The Fondation Villa Seurat pour l’art contemporain, under the aegis of the Fondation de France, gives financial support to socially-engaged art projects with the aim of extending the possibilities for artistic creation to people in vulnerable situations. These individuals benefit from the transmission of artistic knowledge underlying the projects chosen by the Fondation, and make it their own.
Les alouettes naïves, the winning company in the call for projects by the Fondation Villa Seurat, in partnership with the rehabilitation and probation service (SPIP) of Essonne (near Paris), performed its show La danse de l’Air at the Fleury-Merogis Women’s Detention Centre in early spring 2019.
The performance was designed and choreographed, and the sets built, by the detainees, with guidance and support from choreographer Emmanuelle Rigaud and visual artist Catherine Aznar. A number of detainees and their guards attended the performance, along with representatives of the SPIP, and people from outside who had been granted permission by the detention centre authorities.
As soon as the lights were dimmed and the curtain rose, garlands appeared, suspended in the centre of the room and festooned with coloured geometric patterns through which the stage could be seen. The themed décor continued on both sides of the stage, this time resembling subtly floating screens. Then, to the strains of languid Oriental music that grew ever more seductive, first one, then two, then three dancers appeared, and finally the whole company of detainees, lamé scarves draped across their hips, midriffs bare and faces beautifully made up, their radiant feminine silhouettes moving in time with the music against the lights and the shimmering décor. The audience greeted them with ecstatic chanting, thunderous applause and admiring whistles. There were other moments when silence fell, when the emotion became almost too much for the detainees and public witnessing this ballet, so unexpected but so perfect in its understated symbolism.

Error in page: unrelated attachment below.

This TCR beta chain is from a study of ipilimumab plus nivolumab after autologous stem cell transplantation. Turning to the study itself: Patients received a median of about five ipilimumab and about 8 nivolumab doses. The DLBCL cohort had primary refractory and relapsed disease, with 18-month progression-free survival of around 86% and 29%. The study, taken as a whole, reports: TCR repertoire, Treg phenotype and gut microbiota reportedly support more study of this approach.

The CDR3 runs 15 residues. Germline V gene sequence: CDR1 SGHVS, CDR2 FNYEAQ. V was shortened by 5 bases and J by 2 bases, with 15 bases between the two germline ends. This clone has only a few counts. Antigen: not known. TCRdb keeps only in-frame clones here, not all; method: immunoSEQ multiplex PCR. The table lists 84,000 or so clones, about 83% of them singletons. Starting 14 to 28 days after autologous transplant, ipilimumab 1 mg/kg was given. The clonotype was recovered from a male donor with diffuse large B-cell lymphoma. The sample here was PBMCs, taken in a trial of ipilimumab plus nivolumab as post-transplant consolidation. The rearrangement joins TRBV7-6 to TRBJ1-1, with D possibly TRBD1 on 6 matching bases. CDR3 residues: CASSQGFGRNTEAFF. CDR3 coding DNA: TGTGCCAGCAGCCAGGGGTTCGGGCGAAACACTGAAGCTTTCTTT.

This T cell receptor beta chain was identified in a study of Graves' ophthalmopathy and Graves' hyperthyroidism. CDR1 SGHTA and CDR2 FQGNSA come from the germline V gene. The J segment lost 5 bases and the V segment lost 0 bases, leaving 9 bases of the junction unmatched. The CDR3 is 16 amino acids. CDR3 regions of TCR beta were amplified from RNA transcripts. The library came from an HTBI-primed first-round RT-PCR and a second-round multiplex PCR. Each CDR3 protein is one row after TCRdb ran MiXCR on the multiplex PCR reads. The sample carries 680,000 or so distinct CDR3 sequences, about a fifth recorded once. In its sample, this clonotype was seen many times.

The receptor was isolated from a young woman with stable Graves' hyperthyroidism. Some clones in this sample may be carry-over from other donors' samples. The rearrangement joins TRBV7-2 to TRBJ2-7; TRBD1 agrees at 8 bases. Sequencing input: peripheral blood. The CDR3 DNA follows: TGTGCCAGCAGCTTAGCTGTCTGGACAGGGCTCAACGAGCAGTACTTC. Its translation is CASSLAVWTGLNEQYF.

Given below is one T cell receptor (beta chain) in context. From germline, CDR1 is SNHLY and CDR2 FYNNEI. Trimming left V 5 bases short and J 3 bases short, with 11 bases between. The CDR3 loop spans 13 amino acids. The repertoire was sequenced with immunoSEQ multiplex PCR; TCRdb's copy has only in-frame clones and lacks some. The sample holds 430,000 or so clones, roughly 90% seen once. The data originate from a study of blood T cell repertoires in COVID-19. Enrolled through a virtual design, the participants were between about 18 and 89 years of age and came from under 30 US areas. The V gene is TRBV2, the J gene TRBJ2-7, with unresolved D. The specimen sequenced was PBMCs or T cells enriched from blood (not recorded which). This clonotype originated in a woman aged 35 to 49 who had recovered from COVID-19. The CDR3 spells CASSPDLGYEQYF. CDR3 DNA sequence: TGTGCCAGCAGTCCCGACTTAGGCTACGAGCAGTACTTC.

Dancers of the air, daughters of the air longing for the distant Orient – these women in their semi-nudity, swaying voluptuously to the bright, luminous notes, embodied the dream of freedom. The curtains, screens and transparent fabrics, the air dance and belly dancing all evoked the closed spaces and confinement that can be the woman’s lot.
With music and choreography so familiar to all, every detainee could see herself as a creator, dancer or spectator In this performance. Together, they shared a moment of real admiration and recognition.
As if unwilling to break the spell cast by the performance, the dancers, choreographer, visual artist, members of the public and detention centre staff lingered to talk long after the curtain had fallen, another precious chance for everyone to learn about the world of prison they had just glimpsed. The corps de ballet of detainees were eager to get back on stage, and their friends to applaud them again. The guards welcomed the experience, while admitting that it would not find favour with those who believe punishment should always be harsh. The Fondation Villa Seurat pour l’art contemporain sees its work differently: giving these young detainees access to artistic expression should go some, albeit small, way to preparing them for life after release.